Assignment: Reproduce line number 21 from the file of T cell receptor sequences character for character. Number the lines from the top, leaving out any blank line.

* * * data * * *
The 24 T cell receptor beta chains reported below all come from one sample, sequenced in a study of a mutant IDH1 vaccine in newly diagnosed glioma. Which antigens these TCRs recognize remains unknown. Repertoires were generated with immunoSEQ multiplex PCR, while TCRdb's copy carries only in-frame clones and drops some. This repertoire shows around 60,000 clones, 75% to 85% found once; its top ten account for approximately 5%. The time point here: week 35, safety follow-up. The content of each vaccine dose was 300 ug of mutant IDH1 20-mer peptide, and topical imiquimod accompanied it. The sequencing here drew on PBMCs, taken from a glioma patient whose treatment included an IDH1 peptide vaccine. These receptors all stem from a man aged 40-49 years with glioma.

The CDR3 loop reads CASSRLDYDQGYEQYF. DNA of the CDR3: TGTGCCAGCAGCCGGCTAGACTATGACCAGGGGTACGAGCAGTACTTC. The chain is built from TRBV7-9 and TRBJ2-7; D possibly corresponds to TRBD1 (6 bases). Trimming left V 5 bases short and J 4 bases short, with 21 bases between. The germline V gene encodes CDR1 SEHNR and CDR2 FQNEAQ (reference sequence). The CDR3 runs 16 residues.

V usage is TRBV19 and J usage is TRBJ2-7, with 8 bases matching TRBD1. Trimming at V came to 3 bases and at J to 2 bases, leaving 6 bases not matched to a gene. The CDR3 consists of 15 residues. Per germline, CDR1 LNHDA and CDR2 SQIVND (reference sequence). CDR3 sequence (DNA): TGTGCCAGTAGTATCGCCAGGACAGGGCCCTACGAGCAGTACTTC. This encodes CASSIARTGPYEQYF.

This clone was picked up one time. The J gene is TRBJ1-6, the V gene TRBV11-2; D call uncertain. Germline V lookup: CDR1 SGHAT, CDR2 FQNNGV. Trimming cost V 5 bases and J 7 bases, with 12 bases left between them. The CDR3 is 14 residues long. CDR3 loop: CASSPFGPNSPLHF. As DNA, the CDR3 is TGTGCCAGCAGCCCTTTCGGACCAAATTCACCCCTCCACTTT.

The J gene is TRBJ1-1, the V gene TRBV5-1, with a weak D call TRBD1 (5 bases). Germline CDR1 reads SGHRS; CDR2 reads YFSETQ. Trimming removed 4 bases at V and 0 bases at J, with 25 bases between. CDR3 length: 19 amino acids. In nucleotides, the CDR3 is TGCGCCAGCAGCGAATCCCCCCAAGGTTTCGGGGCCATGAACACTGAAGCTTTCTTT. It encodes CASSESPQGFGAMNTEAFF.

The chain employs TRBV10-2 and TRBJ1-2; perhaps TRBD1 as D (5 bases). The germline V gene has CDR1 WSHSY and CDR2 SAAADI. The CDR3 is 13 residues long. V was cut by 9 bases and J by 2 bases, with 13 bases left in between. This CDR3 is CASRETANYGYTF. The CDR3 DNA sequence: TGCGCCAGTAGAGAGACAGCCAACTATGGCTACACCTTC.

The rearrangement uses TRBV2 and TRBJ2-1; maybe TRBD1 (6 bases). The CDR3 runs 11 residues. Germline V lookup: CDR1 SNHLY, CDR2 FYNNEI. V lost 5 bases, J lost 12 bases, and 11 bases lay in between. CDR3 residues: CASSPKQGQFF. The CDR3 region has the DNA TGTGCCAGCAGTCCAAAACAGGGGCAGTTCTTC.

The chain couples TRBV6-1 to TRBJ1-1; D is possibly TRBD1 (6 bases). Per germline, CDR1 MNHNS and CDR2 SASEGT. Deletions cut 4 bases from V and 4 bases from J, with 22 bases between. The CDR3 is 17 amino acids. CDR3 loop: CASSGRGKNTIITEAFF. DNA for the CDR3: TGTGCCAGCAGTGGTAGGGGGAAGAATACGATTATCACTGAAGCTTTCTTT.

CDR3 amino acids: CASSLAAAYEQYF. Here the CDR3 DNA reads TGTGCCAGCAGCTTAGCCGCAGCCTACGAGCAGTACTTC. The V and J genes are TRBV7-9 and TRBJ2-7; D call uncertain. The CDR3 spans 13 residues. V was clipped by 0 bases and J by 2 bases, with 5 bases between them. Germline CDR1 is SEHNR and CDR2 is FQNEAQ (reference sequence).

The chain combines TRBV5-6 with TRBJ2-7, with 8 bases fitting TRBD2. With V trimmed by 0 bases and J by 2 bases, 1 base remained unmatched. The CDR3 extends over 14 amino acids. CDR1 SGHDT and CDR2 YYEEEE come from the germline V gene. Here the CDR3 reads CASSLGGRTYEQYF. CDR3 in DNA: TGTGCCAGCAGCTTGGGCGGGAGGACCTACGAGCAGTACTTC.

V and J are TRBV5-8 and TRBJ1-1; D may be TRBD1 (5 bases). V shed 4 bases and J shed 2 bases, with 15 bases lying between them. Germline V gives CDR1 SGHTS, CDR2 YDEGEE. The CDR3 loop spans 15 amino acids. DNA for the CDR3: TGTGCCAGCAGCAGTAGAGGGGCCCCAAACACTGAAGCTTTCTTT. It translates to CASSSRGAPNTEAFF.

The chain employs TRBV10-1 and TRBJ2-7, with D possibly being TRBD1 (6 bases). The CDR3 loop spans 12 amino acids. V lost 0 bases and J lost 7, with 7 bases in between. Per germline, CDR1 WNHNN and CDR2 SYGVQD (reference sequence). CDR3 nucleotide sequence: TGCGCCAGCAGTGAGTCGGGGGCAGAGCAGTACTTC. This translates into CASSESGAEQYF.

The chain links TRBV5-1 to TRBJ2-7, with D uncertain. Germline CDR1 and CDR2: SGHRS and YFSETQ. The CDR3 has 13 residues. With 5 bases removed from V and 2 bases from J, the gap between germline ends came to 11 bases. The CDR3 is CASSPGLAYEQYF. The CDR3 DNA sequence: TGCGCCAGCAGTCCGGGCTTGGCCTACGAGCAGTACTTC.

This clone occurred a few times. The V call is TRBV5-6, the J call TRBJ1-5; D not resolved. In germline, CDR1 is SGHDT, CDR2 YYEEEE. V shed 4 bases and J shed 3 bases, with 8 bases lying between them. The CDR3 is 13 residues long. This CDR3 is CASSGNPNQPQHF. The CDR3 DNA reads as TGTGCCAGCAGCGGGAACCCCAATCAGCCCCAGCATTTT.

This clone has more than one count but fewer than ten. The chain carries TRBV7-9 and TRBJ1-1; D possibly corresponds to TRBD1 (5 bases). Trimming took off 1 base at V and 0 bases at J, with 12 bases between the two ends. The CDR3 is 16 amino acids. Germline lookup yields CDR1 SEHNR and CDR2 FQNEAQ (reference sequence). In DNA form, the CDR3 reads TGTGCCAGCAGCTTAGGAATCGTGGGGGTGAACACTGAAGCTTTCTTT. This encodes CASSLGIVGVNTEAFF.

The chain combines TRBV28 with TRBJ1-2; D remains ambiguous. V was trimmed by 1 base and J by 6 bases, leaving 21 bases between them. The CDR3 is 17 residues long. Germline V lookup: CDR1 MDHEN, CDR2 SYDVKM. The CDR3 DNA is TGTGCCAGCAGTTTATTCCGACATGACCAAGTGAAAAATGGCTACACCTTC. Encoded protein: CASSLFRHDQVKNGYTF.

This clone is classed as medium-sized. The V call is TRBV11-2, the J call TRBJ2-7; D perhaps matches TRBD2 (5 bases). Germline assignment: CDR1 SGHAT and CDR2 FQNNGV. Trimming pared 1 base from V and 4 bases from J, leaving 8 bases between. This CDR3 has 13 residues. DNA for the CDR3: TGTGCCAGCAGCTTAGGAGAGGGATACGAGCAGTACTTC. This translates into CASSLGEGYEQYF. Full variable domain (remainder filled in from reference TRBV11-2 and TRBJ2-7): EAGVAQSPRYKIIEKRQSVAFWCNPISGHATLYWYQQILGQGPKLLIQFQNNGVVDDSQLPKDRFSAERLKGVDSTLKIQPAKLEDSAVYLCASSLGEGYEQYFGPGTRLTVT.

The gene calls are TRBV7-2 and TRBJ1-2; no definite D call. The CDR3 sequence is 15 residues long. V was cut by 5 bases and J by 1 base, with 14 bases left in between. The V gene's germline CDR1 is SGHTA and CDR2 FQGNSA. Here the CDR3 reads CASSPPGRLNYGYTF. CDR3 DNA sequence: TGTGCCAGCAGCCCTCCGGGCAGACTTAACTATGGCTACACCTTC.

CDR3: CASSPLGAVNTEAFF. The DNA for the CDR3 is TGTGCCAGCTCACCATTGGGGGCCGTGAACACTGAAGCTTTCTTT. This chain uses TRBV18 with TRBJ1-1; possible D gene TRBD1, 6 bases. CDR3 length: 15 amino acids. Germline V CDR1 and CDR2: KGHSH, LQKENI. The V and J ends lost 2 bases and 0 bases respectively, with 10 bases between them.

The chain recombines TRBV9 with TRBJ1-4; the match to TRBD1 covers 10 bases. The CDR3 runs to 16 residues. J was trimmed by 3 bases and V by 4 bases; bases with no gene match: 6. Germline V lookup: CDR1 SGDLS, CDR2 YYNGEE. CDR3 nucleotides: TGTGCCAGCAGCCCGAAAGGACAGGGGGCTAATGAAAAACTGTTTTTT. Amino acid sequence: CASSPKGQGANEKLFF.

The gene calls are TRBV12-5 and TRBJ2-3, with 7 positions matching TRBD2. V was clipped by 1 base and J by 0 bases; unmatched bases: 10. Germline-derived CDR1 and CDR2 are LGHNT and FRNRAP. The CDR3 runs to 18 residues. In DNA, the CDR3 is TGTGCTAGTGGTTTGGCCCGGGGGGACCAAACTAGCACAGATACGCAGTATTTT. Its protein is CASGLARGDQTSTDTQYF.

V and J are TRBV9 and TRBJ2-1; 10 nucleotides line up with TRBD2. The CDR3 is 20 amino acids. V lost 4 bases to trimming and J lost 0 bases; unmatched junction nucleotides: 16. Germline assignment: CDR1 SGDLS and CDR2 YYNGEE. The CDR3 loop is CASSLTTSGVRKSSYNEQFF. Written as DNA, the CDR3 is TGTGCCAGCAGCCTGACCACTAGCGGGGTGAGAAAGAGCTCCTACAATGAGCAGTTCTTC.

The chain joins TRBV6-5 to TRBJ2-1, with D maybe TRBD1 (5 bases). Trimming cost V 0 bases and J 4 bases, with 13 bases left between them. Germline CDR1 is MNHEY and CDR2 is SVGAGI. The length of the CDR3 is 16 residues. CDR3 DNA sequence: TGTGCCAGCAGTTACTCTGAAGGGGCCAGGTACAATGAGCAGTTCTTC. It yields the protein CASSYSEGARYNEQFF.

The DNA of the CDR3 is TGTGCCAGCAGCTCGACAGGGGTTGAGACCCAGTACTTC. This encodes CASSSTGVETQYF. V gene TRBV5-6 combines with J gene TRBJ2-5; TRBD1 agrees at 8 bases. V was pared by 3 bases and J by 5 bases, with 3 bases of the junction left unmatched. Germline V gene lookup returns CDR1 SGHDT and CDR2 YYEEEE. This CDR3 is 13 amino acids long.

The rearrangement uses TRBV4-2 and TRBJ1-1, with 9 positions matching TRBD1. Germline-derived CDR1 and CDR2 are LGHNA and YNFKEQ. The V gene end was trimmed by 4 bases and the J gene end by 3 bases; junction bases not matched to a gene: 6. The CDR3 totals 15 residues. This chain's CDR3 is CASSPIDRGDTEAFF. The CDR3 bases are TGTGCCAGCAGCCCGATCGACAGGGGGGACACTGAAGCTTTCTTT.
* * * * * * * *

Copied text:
The gene calls are TRBV12-5 and TRBJ2-3, with 7 positions matching TRBD2. V was clipped by 1 base and J by 0 bases; unmatched bases: 10. Germline-derived CDR1 and CDR2 are LGHNT and FRNRAP. The CDR3 runs to 18 residues. In DNA, the CDR3 is TGTGCTAGTGGTTTGGCCCGGGGGGACCAAACTAGCACAGATACGCAGTATTTT. Its protein is CASGLARGDQTSTDTQYF.